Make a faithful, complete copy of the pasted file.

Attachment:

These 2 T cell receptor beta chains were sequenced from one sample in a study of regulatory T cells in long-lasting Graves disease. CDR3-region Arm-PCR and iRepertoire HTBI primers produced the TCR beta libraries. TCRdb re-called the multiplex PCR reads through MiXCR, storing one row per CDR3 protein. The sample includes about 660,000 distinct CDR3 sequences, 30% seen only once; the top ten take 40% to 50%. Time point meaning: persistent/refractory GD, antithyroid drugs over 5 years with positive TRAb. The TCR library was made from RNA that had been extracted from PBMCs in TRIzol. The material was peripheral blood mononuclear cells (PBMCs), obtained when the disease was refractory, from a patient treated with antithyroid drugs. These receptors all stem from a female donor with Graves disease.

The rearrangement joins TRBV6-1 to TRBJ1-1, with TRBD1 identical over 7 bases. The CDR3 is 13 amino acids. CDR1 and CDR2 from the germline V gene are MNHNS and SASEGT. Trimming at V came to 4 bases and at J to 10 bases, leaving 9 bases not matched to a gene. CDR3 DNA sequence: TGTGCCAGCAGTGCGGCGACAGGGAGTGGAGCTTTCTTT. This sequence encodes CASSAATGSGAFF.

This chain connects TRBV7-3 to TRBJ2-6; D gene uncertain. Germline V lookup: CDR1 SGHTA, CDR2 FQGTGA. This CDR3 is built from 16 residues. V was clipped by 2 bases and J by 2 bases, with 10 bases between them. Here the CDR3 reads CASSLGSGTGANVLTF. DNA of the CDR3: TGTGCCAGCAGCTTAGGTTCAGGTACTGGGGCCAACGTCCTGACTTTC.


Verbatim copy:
These 2 T cell receptor beta chains were sequenced from one sample in a study of regulatory T cells in long-lasting Graves disease. CDR3-region Arm-PCR and iRepertoire HTBI primers produced the TCR beta libraries. TCRdb re-called the multiplex PCR reads through MiXCR, storing one row per CDR3 protein. The sample includes about 660,000 distinct CDR3 sequences, 30% seen only once; the top ten take 40% to 50%. Time point meaning: persistent/refractory GD, antithyroid drugs over 5 years with positive TRAb. The TCR library was made from RNA that had been extracted from PBMCs in TRIzol. The material was peripheral blood mononuclear cells (PBMCs), obtained when the disease was refractory, from a patient treated with antithyroid drugs. These receptors all stem from a female donor with Graves disease.

The rearrangement joins TRBV6-1 to TRBJ1-1, with TRBD1 identical over 7 bases. The CDR3 is 13 amino acids. CDR1 and CDR2 from the germline V gene are MNHNS and SASEGT. Trimming at V came to 4 bases and at J to 10 bases, leaving 9 bases not matched to a gene. CDR3 DNA sequence: TGTGCCAGCAGTGCGGCGACAGGGAGTGGAGCTTTCTTT. This sequence encodes CASSAATGSGAFF.

This chain connects TRBV7-3 to TRBJ2-6; D gene uncertain. Germline V lookup: CDR1 SGHTA, CDR2 FQGTGA. This CDR3 is built from 16 residues. V was clipped by 2 bases and J by 2 bases, with 10 bases between them. Here the CDR3 reads CASSLGSGTGANVLTF. DNA of the CDR3: TGTGCCAGCAGCTTAGGTTCAGGTACTGGGGCCAACGTCCTGACTTTC.